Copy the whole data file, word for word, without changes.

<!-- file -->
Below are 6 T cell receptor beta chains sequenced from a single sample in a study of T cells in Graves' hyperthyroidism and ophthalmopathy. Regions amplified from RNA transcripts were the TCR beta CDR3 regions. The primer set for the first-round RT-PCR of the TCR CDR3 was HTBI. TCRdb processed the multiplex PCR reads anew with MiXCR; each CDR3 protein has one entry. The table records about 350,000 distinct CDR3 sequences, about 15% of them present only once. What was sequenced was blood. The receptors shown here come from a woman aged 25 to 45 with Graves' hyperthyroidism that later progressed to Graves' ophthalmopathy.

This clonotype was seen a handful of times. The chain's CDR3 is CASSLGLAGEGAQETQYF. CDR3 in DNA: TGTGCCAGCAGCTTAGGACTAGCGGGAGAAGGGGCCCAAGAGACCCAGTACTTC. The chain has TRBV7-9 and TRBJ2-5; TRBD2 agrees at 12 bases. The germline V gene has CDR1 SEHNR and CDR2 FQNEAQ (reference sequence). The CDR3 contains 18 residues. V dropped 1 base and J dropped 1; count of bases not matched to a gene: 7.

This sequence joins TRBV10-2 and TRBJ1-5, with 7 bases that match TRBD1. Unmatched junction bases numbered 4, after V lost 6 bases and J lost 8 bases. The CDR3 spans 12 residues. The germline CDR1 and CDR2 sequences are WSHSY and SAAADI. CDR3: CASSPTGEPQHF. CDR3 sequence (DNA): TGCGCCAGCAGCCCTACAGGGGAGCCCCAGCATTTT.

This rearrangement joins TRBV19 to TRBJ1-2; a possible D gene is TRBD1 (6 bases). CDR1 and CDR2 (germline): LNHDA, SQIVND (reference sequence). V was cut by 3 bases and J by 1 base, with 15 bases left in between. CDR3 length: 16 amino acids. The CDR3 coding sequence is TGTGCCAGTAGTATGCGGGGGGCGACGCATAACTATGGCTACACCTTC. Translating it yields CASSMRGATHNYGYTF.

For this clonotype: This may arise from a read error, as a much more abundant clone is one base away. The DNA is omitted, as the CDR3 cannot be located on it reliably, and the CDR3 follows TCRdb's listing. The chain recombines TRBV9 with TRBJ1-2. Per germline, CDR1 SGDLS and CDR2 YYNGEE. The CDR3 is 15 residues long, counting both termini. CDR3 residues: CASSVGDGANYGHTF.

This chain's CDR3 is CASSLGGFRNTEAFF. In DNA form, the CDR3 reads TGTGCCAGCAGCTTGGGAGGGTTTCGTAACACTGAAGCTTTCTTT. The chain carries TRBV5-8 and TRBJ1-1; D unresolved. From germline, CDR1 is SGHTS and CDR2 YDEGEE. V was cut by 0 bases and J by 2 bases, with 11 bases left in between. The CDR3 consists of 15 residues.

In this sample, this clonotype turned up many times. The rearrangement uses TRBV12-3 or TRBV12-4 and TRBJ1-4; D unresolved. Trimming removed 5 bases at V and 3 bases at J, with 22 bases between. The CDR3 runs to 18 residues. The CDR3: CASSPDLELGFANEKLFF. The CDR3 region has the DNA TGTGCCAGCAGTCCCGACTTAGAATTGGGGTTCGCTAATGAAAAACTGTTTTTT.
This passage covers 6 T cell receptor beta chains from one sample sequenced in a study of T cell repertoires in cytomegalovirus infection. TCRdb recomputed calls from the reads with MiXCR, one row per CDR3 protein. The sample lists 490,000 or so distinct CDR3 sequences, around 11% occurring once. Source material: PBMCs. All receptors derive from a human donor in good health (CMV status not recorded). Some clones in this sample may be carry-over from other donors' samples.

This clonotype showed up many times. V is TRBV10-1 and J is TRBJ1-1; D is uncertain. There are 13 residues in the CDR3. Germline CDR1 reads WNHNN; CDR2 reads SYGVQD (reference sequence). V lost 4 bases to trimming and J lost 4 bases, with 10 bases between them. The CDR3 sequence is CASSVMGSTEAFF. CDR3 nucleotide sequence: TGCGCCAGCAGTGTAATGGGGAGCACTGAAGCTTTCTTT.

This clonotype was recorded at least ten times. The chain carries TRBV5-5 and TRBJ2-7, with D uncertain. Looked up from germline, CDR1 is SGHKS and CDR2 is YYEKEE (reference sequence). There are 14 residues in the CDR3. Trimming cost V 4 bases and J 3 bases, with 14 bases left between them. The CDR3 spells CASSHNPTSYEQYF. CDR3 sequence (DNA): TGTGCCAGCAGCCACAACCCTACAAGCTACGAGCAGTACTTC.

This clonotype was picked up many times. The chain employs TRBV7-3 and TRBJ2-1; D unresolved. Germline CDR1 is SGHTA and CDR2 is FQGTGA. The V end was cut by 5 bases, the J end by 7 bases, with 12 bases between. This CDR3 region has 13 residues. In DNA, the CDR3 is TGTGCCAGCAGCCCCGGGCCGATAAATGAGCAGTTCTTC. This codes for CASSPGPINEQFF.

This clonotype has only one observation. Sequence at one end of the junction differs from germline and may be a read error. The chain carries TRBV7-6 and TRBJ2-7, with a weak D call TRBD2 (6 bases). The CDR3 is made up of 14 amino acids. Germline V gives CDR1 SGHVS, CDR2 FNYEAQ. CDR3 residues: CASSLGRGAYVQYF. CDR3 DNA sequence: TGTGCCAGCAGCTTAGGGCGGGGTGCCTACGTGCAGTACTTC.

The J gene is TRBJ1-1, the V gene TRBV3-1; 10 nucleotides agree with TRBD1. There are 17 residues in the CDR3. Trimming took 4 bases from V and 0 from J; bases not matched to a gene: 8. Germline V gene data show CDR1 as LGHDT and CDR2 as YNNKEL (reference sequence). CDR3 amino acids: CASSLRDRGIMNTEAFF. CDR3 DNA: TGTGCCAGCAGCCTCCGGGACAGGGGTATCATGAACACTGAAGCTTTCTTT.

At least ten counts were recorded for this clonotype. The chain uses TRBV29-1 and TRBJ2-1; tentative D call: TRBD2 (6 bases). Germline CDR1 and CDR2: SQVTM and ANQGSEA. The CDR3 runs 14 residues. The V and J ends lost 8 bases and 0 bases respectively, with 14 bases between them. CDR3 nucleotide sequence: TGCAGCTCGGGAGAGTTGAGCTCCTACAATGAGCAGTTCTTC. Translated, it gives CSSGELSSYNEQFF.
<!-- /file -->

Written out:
Below are 6 T cell receptor beta chains sequenced from a single sample in a study of T cells in Graves' hyperthyroidism and ophthalmopathy. Regions amplified from RNA transcripts were the TCR beta CDR3 regions. The primer set for the first-round RT-PCR of the TCR CDR3 was HTBI. TCRdb processed the multiplex PCR reads anew with MiXCR; each CDR3 protein has one entry. The table records about 350,000 distinct CDR3 sequences, about 15% of them present only once. What was sequenced was blood. The receptors shown here come from a woman aged 25 to 45 with Graves' hyperthyroidism that later progressed to Graves' ophthalmopathy.

This clonotype was seen a handful of times. The chain's CDR3 is CASSLGLAGEGAQETQYF. CDR3 in DNA: TGTGCCAGCAGCTTAGGACTAGCGGGAGAAGGGGCCCAAGAGACCCAGTACTTC. The chain has TRBV7-9 and TRBJ2-5; TRBD2 agrees at 12 bases. The germline V gene has CDR1 SEHNR and CDR2 FQNEAQ (reference sequence). The CDR3 contains 18 residues. V dropped 1 base and J dropped 1; count of bases not matched to a gene: 7.

This sequence joins TRBV10-2 and TRBJ1-5, with 7 bases that match TRBD1. Unmatched junction bases numbered 4, after V lost 6 bases and J lost 8 bases. The CDR3 spans 12 residues. The germline CDR1 and CDR2 sequences are WSHSY and SAAADI. CDR3: CASSPTGEPQHF. CDR3 sequence (DNA): TGCGCCAGCAGCCCTACAGGGGAGCCCCAGCATTTT.

This rearrangement joins TRBV19 to TRBJ1-2; a possible D gene is TRBD1 (6 bases). CDR1 and CDR2 (germline): LNHDA, SQIVND (reference sequence). V was cut by 3 bases and J by 1 base, with 15 bases left in between. CDR3 length: 16 amino acids. The CDR3 coding sequence is TGTGCCAGTAGTATGCGGGGGGCGACGCATAACTATGGCTACACCTTC. Translating it yields CASSMRGATHNYGYTF.

For this clonotype: This may arise from a read error, as a much more abundant clone is one base away. The DNA is omitted, as the CDR3 cannot be located on it reliably, and the CDR3 follows TCRdb's listing. The chain recombines TRBV9 with TRBJ1-2. Per germline, CDR1 SGDLS and CDR2 YYNGEE. The CDR3 is 15 residues long, counting both termini. CDR3 residues: CASSVGDGANYGHTF.

This chain's CDR3 is CASSLGGFRNTEAFF. In DNA form, the CDR3 reads TGTGCCAGCAGCTTGGGAGGGTTTCGTAACACTGAAGCTTTCTTT. The chain carries TRBV5-8 and TRBJ1-1; D unresolved. From germline, CDR1 is SGHTS and CDR2 YDEGEE. V was cut by 0 bases and J by 2 bases, with 11 bases left in between. The CDR3 consists of 15 residues.

In this sample, this clonotype turned up many times. The rearrangement uses TRBV12-3 or TRBV12-4 and TRBJ1-4; D unresolved. Trimming removed 5 bases at V and 3 bases at J, with 22 bases between. The CDR3 runs to 18 residues. The CDR3: CASSPDLELGFANEKLFF. The CDR3 region has the DNA TGTGCCAGCAGTCCCGACTTAGAATTGGGGTTCGCTAATGAAAAACTGTTTTTT.
This passage covers 6 T cell receptor beta chains from one sample sequenced in a study of T cell repertoires in cytomegalovirus infection. TCRdb recomputed calls from the reads with MiXCR, one row per CDR3 protein. The sample lists 490,000 or so distinct CDR3 sequences, around 11% occurring once. Source material: PBMCs. All receptors derive from a human donor in good health (CMV status not recorded). Some clones in this sample may be carry-over from other donors' samples.

This clonotype showed up many times. V is TRBV10-1 and J is TRBJ1-1; D is uncertain. There are 13 residues in the CDR3. Germline CDR1 reads WNHNN; CDR2 reads SYGVQD (reference sequence). V lost 4 bases to trimming and J lost 4 bases, with 10 bases between them. The CDR3 sequence is CASSVMGSTEAFF. CDR3 nucleotide sequence: TGCGCCAGCAGTGTAATGGGGAGCACTGAAGCTTTCTTT.

This clonotype was recorded at least ten times. The chain carries TRBV5-5 and TRBJ2-7, with D uncertain. Looked up from germline, CDR1 is SGHKS and CDR2 is YYEKEE (reference sequence). There are 14 residues in the CDR3. Trimming cost V 4 bases and J 3 bases, with 14 bases left between them. The CDR3 spells CASSHNPTSYEQYF. CDR3 sequence (DNA): TGTGCCAGCAGCCACAACCCTACAAGCTACGAGCAGTACTTC.

This clonotype was picked up many times. The chain employs TRBV7-3 and TRBJ2-1; D unresolved. Germline CDR1 is SGHTA and CDR2 is FQGTGA. The V end was cut by 5 bases, the J end by 7 bases, with 12 bases between. This CDR3 region has 13 residues. In DNA, the CDR3 is TGTGCCAGCAGCCCCGGGCCGATAAATGAGCAGTTCTTC. This codes for CASSPGPINEQFF.

This clonotype has only one observation. Sequence at one end of the junction differs from germline and may be a read error. The chain carries TRBV7-6 and TRBJ2-7, with a weak D call TRBD2 (6 bases). The CDR3 is made up of 14 amino acids. Germline V gives CDR1 SGHVS, CDR2 FNYEAQ. CDR3 residues: CASSLGRGAYVQYF. CDR3 DNA sequence: TGTGCCAGCAGCTTAGGGCGGGGTGCCTACGTGCAGTACTTC.

The J gene is TRBJ1-1, the V gene TRBV3-1; 10 nucleotides agree with TRBD1. There are 17 residues in the CDR3. Trimming took 4 bases from V and 0 from J; bases not matched to a gene: 8. Germline V gene data show CDR1 as LGHDT and CDR2 as YNNKEL (reference sequence). CDR3 amino acids: CASSLRDRGIMNTEAFF. CDR3 DNA: TGTGCCAGCAGCCTCCGGGACAGGGGTATCATGAACACTGAAGCTTTCTTT.

At least ten counts were recorded for this clonotype. The chain uses TRBV29-1 and TRBJ2-1; tentative D call: TRBD2 (6 bases). Germline CDR1 and CDR2: SQVTM and ANQGSEA. The CDR3 runs 14 residues. The V and J ends lost 8 bases and 0 bases respectively, with 14 bases between them. CDR3 nucleotide sequence: TGCAGCTCGGGAGAGTTGAGCTCCTACAATGAGCAGTTCTTC. Translated, it gives CSSGELSSYNEQFF.